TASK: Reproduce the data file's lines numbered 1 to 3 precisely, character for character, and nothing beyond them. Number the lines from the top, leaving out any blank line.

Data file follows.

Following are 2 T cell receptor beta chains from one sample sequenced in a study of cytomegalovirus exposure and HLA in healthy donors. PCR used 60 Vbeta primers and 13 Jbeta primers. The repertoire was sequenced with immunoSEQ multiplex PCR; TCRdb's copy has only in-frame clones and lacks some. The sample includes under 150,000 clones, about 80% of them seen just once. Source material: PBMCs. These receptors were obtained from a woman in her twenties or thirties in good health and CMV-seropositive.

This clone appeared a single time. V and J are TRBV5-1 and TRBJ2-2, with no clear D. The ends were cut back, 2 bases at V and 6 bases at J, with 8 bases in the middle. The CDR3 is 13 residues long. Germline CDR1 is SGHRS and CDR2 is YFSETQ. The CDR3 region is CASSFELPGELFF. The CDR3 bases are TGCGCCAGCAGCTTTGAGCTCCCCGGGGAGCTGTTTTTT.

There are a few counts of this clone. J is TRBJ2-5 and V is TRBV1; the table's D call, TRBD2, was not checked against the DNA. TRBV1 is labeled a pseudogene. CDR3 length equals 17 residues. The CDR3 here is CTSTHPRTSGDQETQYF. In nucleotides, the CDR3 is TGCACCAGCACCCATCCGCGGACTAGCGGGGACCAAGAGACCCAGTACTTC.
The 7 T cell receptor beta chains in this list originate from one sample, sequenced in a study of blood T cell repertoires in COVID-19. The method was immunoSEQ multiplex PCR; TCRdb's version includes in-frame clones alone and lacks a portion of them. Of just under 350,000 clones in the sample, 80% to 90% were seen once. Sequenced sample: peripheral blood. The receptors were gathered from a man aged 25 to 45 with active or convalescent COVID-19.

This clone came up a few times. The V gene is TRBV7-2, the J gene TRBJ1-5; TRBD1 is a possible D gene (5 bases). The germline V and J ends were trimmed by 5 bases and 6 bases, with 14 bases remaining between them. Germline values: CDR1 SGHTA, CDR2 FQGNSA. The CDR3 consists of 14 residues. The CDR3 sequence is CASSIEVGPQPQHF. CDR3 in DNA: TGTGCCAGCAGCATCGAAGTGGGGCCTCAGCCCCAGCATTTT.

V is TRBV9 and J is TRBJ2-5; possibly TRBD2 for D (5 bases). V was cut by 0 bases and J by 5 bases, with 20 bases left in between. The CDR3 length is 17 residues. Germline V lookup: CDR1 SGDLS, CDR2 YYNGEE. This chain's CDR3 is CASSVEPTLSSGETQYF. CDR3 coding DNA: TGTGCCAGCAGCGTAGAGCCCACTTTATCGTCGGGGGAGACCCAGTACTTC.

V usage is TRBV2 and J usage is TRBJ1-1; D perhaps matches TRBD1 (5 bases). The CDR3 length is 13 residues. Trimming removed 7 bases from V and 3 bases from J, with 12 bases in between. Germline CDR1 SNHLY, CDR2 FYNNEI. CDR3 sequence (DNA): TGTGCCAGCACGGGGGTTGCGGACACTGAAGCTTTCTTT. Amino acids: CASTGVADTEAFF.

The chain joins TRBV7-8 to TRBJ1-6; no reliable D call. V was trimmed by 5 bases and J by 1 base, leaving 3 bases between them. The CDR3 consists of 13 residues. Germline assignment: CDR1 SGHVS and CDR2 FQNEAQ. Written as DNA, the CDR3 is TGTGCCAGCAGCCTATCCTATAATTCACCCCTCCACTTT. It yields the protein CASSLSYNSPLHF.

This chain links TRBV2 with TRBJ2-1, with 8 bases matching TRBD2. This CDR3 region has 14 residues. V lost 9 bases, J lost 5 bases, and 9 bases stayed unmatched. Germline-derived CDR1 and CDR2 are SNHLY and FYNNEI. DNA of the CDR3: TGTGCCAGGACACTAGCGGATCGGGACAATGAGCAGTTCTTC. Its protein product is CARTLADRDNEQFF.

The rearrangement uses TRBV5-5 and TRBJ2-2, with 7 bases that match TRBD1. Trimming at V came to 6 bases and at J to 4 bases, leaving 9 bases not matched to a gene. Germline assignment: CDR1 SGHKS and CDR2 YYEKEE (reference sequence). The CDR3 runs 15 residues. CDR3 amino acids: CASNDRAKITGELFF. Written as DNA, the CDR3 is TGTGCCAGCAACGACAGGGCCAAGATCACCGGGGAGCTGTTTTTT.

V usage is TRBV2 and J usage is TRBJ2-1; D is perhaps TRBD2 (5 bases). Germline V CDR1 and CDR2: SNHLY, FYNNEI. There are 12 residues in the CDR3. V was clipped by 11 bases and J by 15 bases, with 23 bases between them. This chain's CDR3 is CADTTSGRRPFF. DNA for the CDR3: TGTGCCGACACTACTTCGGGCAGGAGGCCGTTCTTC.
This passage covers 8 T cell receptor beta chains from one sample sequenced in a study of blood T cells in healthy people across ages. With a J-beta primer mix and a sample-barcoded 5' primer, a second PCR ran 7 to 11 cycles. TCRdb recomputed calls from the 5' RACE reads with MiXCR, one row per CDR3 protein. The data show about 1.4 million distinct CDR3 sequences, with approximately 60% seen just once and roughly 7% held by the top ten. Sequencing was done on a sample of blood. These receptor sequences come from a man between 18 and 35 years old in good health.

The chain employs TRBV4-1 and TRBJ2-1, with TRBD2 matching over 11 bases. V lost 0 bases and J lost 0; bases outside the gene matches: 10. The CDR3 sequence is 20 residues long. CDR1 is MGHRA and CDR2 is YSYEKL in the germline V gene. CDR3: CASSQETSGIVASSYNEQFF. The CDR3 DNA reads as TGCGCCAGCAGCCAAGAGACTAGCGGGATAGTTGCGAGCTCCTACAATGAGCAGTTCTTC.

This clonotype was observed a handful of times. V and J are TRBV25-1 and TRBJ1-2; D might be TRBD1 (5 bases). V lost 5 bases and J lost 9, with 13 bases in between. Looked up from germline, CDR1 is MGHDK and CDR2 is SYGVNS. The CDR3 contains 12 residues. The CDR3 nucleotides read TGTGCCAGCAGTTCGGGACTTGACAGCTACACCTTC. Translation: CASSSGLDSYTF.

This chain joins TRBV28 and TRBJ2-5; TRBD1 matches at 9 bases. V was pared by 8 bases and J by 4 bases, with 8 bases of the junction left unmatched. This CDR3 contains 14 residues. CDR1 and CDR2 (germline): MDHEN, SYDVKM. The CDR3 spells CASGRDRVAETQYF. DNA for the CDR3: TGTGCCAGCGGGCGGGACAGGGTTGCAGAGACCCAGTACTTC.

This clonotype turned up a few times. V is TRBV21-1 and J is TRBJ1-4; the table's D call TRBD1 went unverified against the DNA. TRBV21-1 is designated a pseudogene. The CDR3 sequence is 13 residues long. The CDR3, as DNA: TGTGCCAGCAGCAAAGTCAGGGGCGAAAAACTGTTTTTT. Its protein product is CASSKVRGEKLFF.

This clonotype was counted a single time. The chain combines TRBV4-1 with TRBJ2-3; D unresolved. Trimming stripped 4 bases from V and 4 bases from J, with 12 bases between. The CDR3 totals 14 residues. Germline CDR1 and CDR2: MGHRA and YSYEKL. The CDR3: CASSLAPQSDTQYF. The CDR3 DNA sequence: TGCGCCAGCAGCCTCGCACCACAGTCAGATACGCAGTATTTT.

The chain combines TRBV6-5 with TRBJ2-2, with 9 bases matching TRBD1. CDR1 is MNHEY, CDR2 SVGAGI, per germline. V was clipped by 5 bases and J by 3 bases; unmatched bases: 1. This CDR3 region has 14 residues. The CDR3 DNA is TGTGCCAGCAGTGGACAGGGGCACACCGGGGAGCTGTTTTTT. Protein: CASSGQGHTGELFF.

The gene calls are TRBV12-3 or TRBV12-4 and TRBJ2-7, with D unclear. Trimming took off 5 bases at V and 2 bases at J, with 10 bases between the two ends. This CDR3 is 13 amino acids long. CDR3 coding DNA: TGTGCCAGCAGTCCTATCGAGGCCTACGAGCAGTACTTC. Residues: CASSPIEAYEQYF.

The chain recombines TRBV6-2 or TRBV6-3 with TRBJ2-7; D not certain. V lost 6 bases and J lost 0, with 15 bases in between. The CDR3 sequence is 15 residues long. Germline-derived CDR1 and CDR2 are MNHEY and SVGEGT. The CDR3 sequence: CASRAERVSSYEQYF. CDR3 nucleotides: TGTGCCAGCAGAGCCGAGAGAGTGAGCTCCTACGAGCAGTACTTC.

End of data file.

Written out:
Following are 2 T cell receptor beta chains from one sample sequenced in a study of cytomegalovirus exposure and HLA in healthy donors. PCR used 60 Vbeta primers and 13 Jbeta primers. The repertoire was sequenced with immunoSEQ multiplex PCR; TCRdb's copy has only in-frame clones and lacks some. The sample includes under 150,000 clones, about 80% of them seen just once. Source material: PBMCs. These receptors were obtained from a woman in her twenties or thirties in good health and CMV-seropositive.

This clone appeared a single time. V and J are TRBV5-1 and TRBJ2-2, with no clear D. The ends were cut back, 2 bases at V and 6 bases at J, with 8 bases in the middle. The CDR3 is 13 residues long. Germline CDR1 is SGHRS and CDR2 is YFSETQ. The CDR3 region is CASSFELPGELFF. The CDR3 bases are TGCGCCAGCAGCTTTGAGCTCCCCGGGGAGCTGTTTTTT.

There are a few counts of this clone. J is TRBJ2-5 and V is TRBV1; the table's D call, TRBD2, was not checked against the DNA. TRBV1 is labeled a pseudogene. CDR3 length equals 17 residues. The CDR3 here is CTSTHPRTSGDQETQYF. In nucleotides, the CDR3 is TGCACCAGCACCCATCCGCGGACTAGCGGGGACCAAGAGACCCAGTACTTC.